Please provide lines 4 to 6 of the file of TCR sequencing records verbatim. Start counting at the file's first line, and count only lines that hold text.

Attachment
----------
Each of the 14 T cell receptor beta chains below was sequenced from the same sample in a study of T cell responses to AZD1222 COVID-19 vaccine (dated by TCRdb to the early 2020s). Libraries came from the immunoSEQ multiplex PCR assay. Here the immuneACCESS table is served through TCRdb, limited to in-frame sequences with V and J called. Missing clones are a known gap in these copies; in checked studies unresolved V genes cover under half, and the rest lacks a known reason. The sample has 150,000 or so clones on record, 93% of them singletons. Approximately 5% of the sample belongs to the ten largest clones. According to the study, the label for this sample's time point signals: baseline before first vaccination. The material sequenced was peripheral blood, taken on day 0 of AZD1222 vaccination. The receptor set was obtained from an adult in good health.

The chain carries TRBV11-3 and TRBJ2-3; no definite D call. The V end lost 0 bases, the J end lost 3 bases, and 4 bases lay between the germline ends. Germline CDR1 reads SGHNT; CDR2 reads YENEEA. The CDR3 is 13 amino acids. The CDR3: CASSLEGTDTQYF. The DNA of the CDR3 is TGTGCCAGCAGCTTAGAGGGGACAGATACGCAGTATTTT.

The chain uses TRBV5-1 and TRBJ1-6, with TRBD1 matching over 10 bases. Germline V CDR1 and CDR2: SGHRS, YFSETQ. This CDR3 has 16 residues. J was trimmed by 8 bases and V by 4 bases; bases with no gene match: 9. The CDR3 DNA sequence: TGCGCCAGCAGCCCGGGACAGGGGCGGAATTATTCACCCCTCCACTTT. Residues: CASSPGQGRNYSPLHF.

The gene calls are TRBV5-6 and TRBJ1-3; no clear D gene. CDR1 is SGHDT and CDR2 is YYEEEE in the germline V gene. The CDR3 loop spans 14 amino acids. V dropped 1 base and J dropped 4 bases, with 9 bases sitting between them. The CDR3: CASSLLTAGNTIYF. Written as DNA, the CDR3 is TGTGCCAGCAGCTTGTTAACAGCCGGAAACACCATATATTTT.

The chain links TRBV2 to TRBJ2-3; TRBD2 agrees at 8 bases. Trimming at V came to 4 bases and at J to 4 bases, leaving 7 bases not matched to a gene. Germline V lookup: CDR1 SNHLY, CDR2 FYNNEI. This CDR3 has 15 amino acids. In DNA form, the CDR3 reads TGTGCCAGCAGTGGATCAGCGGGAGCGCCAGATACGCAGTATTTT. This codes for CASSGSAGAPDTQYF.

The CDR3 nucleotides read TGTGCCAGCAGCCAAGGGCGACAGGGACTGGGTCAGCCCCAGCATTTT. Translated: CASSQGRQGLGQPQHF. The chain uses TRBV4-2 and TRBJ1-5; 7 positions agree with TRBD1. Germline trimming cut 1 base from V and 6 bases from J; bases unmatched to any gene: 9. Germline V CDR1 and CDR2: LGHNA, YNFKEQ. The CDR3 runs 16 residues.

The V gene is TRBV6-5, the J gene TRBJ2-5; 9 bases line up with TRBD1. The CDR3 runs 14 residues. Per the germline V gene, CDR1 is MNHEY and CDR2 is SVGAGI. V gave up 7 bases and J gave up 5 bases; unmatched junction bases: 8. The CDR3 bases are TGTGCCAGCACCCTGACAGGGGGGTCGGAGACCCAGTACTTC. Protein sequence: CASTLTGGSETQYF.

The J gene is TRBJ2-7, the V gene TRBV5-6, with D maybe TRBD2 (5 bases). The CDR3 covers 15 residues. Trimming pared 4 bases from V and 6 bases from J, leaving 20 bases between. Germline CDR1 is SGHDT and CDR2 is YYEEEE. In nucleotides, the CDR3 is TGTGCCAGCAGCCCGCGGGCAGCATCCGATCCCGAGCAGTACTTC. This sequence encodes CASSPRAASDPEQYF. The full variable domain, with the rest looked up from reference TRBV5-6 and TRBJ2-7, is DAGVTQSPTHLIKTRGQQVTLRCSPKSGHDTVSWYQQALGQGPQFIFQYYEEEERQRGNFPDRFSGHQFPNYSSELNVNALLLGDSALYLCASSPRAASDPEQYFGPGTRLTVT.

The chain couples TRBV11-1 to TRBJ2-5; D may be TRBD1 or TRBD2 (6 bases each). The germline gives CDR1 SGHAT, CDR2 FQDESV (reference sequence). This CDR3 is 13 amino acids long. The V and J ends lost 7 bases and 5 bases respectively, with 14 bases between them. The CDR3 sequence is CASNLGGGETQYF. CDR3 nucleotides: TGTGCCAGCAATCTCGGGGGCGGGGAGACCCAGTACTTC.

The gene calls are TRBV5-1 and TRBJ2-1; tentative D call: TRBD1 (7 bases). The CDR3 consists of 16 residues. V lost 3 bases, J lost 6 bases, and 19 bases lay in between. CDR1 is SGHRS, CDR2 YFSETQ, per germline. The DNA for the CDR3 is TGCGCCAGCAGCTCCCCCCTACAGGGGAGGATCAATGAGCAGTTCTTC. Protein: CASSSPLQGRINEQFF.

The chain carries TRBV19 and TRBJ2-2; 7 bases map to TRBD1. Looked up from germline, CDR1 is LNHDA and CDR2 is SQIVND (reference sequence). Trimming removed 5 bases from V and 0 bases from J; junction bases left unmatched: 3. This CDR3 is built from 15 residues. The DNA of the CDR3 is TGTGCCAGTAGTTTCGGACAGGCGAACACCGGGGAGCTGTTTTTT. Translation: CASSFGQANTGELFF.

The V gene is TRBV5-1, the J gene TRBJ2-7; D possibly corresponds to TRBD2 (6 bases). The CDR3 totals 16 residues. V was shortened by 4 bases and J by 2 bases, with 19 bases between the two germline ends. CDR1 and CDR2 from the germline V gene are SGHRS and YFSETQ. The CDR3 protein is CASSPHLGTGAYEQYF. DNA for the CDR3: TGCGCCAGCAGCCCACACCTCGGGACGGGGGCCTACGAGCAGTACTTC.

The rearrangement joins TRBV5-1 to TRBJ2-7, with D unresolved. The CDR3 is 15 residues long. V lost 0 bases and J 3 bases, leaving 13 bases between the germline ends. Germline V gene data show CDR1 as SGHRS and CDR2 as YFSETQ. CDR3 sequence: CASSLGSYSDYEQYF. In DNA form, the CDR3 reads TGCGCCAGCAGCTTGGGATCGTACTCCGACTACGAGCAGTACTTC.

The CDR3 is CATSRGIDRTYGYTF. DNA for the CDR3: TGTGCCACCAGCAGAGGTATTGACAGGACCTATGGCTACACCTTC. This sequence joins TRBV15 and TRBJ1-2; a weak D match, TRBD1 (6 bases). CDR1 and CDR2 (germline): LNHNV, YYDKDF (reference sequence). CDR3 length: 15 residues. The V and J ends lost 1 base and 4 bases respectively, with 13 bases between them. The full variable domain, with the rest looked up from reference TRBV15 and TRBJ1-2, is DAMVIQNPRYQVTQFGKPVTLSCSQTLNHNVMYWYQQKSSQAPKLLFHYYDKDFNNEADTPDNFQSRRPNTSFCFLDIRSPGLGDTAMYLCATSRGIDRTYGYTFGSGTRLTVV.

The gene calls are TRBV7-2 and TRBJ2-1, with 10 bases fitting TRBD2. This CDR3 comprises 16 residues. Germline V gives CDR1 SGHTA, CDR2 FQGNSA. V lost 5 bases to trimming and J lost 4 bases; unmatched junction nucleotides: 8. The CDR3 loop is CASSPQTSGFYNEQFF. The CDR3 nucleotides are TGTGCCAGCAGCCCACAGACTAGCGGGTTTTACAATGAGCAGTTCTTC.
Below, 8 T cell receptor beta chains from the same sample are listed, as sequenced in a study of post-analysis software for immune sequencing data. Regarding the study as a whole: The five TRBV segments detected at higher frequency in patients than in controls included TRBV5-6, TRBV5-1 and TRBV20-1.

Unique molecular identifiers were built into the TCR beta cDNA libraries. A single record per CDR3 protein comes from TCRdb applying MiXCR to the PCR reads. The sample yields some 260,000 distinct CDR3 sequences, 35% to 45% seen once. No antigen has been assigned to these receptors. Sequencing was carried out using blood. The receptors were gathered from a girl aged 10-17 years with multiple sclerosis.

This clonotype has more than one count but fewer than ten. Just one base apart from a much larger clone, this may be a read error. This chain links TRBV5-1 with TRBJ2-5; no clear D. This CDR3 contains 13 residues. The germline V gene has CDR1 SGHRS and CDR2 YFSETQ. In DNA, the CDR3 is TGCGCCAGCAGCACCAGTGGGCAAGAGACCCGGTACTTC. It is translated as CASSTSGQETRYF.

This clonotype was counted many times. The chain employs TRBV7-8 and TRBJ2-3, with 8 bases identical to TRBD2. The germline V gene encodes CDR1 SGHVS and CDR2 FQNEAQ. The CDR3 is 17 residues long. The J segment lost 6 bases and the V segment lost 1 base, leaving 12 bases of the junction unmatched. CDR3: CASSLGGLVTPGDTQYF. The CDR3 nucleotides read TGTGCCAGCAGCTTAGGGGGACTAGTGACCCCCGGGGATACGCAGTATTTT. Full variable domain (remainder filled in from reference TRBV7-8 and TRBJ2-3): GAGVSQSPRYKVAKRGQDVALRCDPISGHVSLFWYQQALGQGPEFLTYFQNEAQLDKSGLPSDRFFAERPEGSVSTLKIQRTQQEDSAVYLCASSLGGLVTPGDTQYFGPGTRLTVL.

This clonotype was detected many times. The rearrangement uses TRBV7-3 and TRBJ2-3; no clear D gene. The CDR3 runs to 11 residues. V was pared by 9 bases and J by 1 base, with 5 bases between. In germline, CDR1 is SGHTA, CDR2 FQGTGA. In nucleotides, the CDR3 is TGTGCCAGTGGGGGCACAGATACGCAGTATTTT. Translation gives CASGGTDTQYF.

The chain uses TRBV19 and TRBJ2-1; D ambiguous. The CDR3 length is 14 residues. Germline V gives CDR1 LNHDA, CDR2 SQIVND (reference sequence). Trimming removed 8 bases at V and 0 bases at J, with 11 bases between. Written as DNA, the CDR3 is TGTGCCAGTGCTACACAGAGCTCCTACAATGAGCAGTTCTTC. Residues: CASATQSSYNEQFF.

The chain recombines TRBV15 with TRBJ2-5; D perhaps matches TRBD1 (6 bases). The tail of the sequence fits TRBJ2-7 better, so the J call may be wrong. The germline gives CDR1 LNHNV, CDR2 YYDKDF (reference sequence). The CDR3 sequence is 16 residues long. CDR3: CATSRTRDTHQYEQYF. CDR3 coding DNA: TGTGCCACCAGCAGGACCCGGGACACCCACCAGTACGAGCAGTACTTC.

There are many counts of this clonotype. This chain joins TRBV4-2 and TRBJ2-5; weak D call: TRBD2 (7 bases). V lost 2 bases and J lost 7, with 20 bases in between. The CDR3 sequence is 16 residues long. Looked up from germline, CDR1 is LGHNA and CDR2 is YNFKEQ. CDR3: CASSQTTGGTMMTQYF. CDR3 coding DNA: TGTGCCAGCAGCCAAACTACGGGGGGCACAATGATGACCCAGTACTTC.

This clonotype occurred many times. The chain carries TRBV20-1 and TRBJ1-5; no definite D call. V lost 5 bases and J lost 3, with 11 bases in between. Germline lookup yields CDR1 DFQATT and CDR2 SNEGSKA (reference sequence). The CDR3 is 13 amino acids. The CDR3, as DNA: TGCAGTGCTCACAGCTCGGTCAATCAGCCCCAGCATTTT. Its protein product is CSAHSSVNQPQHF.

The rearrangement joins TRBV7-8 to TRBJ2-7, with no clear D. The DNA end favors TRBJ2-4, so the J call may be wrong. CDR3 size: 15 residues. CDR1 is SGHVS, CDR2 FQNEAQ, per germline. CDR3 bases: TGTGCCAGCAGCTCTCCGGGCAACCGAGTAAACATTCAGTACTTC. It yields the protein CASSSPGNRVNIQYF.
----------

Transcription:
The gene calls are TRBV5-6 and TRBJ1-3; no clear D gene. CDR1 is SGHDT and CDR2 is YYEEEE in the germline V gene. The CDR3 loop spans 14 amino acids. V dropped 1 base and J dropped 4 bases, with 9 bases sitting between them. The CDR3: CASSLLTAGNTIYF. Written as DNA, the CDR3 is TGTGCCAGCAGCTTGTTAACAGCCGGAAACACCATATATTTT.

The chain links TRBV2 to TRBJ2-3; TRBD2 agrees at 8 bases. Trimming at V came to 4 bases and at J to 4 bases, leaving 7 bases not matched to a gene. Germline V lookup: CDR1 SNHLY, CDR2 FYNNEI. This CDR3 has 15 amino acids. In DNA form, the CDR3 reads TGTGCCAGCAGTGGATCAGCGGGAGCGCCAGATACGCAGTATTTT. This codes for CASSGSAGAPDTQYF.

The CDR3 nucleotides read TGTGCCAGCAGCCAAGGGCGACAGGGACTGGGTCAGCCCCAGCATTTT. Translated: CASSQGRQGLGQPQHF. The chain uses TRBV4-2 and TRBJ1-5; 7 positions agree with TRBD1. Germline trimming cut 1 base from V and 6 bases from J; bases unmatched to any gene: 9. Germline V CDR1 and CDR2: LGHNA, YNFKEQ. The CDR3 runs 16 residues.